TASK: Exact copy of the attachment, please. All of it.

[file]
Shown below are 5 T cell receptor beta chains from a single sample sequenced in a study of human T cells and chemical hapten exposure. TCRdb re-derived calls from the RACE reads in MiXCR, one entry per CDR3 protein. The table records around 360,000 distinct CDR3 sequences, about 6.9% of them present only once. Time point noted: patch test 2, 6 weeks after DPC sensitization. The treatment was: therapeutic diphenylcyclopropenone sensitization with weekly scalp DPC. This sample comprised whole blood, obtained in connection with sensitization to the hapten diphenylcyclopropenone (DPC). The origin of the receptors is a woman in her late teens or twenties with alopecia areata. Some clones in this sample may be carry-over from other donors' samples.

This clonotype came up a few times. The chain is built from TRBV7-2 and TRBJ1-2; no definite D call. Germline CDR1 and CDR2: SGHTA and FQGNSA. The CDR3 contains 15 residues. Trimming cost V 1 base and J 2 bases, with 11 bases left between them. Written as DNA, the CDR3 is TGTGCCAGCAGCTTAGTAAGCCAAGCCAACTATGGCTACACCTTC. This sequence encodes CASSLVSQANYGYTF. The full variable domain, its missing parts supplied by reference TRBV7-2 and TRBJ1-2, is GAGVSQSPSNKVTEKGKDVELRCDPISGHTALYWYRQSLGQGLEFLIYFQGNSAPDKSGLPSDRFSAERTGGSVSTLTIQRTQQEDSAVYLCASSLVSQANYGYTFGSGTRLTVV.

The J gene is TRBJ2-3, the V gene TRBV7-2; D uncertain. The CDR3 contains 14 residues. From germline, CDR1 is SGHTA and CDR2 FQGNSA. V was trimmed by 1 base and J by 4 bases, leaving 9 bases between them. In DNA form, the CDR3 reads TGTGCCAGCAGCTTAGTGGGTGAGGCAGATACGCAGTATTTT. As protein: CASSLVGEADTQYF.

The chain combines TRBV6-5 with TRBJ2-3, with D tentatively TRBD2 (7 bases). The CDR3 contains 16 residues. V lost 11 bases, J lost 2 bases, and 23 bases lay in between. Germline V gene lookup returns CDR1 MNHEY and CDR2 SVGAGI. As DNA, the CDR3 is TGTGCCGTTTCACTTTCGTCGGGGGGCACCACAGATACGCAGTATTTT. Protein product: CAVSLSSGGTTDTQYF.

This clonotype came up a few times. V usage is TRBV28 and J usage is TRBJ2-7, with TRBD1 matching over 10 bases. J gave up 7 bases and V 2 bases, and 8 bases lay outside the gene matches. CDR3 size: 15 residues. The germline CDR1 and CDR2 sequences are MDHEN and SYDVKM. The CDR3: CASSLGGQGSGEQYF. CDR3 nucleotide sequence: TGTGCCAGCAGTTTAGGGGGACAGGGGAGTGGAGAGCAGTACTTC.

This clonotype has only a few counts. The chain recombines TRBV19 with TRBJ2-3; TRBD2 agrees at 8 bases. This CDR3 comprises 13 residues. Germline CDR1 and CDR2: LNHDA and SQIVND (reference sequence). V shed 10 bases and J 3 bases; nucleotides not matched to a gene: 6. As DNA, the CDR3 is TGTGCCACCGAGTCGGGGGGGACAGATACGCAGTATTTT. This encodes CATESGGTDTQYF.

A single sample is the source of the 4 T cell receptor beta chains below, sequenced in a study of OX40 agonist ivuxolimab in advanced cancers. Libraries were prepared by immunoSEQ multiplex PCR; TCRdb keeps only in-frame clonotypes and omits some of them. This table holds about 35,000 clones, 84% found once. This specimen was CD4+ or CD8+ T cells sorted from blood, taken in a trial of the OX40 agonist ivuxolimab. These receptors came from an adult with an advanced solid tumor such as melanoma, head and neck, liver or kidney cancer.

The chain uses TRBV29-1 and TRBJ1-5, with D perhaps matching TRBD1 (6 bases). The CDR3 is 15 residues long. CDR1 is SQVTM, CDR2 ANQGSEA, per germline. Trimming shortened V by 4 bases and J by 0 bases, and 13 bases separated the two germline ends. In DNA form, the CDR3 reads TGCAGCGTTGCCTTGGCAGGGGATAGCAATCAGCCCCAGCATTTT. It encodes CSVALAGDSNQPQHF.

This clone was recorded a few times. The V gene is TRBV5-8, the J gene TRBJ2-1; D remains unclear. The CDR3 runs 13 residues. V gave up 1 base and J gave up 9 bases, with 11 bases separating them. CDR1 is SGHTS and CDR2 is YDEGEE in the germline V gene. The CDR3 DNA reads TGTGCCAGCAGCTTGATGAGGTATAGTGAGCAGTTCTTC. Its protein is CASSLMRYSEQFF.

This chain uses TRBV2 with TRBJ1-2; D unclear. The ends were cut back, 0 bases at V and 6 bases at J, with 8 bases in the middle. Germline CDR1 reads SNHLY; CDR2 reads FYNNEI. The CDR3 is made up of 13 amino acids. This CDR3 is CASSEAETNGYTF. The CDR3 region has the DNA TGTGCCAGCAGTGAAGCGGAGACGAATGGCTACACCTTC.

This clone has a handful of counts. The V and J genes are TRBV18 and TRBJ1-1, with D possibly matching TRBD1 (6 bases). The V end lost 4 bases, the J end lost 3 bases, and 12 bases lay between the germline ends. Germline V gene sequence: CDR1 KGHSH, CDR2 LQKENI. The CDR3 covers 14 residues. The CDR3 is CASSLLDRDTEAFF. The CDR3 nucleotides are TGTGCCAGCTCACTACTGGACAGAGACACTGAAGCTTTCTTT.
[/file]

Shown below are 5 T cell receptor beta chains from a single sample sequenced in a study of human T cells and chemical hapten exposure. TCRdb re-derived calls from the RACE reads in MiXCR, one entry per CDR3 protein. The table records around 360,000 distinct CDR3 sequences, about 6.9% of them present only once. Time point noted: patch test 2, 6 weeks after DPC sensitization. The treatment was: therapeutic diphenylcyclopropenone sensitization with weekly scalp DPC. This sample comprised whole blood, obtained in connection with sensitization to the hapten diphenylcyclopropenone (DPC). The origin of the receptors is a woman in her late teens or twenties with alopecia areata. Some clones in this sample may be carry-over from other donors' samples.

This clonotype came up a few times. The chain is built from TRBV7-2 and TRBJ1-2; no definite D call. Germline CDR1 and CDR2: SGHTA and FQGNSA. The CDR3 contains 15 residues. Trimming cost V 1 base and J 2 bases, with 11 bases left between them. Written as DNA, the CDR3 is TGTGCCAGCAGCTTAGTAAGCCAAGCCAACTATGGCTACACCTTC. This sequence encodes CASSLVSQANYGYTF. The full variable domain, its missing parts supplied by reference TRBV7-2 and TRBJ1-2, is GAGVSQSPSNKVTEKGKDVELRCDPISGHTALYWYRQSLGQGLEFLIYFQGNSAPDKSGLPSDRFSAERTGGSVSTLTIQRTQQEDSAVYLCASSLVSQANYGYTFGSGTRLTVV.

The J gene is TRBJ2-3, the V gene TRBV7-2; D uncertain. The CDR3 contains 14 residues. From germline, CDR1 is SGHTA and CDR2 FQGNSA. V was trimmed by 1 base and J by 4 bases, leaving 9 bases between them. In DNA form, the CDR3 reads TGTGCCAGCAGCTTAGTGGGTGAGGCAGATACGCAGTATTTT. As protein: CASSLVGEADTQYF.

The chain combines TRBV6-5 with TRBJ2-3, with D tentatively TRBD2 (7 bases). The CDR3 contains 16 residues. V lost 11 bases, J lost 2 bases, and 23 bases lay in between. Germline V gene lookup returns CDR1 MNHEY and CDR2 SVGAGI. As DNA, the CDR3 is TGTGCCGTTTCACTTTCGTCGGGGGGCACCACAGATACGCAGTATTTT. Protein product: CAVSLSSGGTTDTQYF.

This clonotype came up a few times. V usage is TRBV28 and J usage is TRBJ2-7, with TRBD1 matching over 10 bases. J gave up 7 bases and V 2 bases, and 8 bases lay outside the gene matches. CDR3 size: 15 residues. The germline CDR1 and CDR2 sequences are MDHEN and SYDVKM. The CDR3: CASSLGGQGSGEQYF. CDR3 nucleotide sequence: TGTGCCAGCAGTTTAGGGGGACAGGGGAGTGGAGAGCAGTACTTC.

This clonotype has only a few counts. The chain recombines TRBV19 with TRBJ2-3; TRBD2 agrees at 8 bases. This CDR3 comprises 13 residues. Germline CDR1 and CDR2: LNHDA and SQIVND (reference sequence). V shed 10 bases and J 3 bases; nucleotides not matched to a gene: 6. As DNA, the CDR3 is TGTGCCACCGAGTCGGGGGGGACAGATACGCAGTATTTT. This encodes CATESGGTDTQYF.

A single sample is the source of the 4 T cell receptor beta chains below, sequenced in a study of OX40 agonist ivuxolimab in advanced cancers. Libraries were prepared by immunoSEQ multiplex PCR; TCRdb keeps only in-frame clonotypes and omits some of them. This table holds about 35,000 clones, 84% found once. This specimen was CD4+ or CD8+ T cells sorted from blood, taken in a trial of the OX40 agonist ivuxolimab. These receptors came from an adult with an advanced solid tumor such as melanoma, head and neck, liver or kidney cancer.

The chain uses TRBV29-1 and TRBJ1-5, with D perhaps matching TRBD1 (6 bases). The CDR3 is 15 residues long. CDR1 is SQVTM, CDR2 ANQGSEA, per germline. Trimming shortened V by 4 bases and J by 0 bases, and 13 bases separated the two germline ends. In DNA form, the CDR3 reads TGCAGCGTTGCCTTGGCAGGGGATAGCAATCAGCCCCAGCATTTT. It encodes CSVALAGDSNQPQHF.

This clone was recorded a few times. The V gene is TRBV5-8, the J gene TRBJ2-1; D remains unclear. The CDR3 runs 13 residues. V gave up 1 base and J gave up 9 bases, with 11 bases separating them. CDR1 is SGHTS and CDR2 is YDEGEE in the germline V gene. The CDR3 DNA reads TGTGCCAGCAGCTTGATGAGGTATAGTGAGCAGTTCTTC. Its protein is CASSLMRYSEQFF.

This chain uses TRBV2 with TRBJ1-2; D unclear. The ends were cut back, 0 bases at V and 6 bases at J, with 8 bases in the middle. Germline CDR1 reads SNHLY; CDR2 reads FYNNEI. The CDR3 is made up of 13 amino acids. This CDR3 is CASSEAETNGYTF. The CDR3 region has the DNA TGTGCCAGCAGTGAAGCGGAGACGAATGGCTACACCTTC.

This clone has a handful of counts. The V and J genes are TRBV18 and TRBJ1-1, with D possibly matching TRBD1 (6 bases). The V end lost 4 bases, the J end lost 3 bases, and 12 bases lay between the germline ends. Germline V gene sequence: CDR1 KGHSH, CDR2 LQKENI. The CDR3 covers 14 residues. The CDR3 is CASSLLDRDTEAFF. The CDR3 nucleotides are TGTGCCAGCTCACTACTGGACAGAGACACTGAAGCTTTCTTT.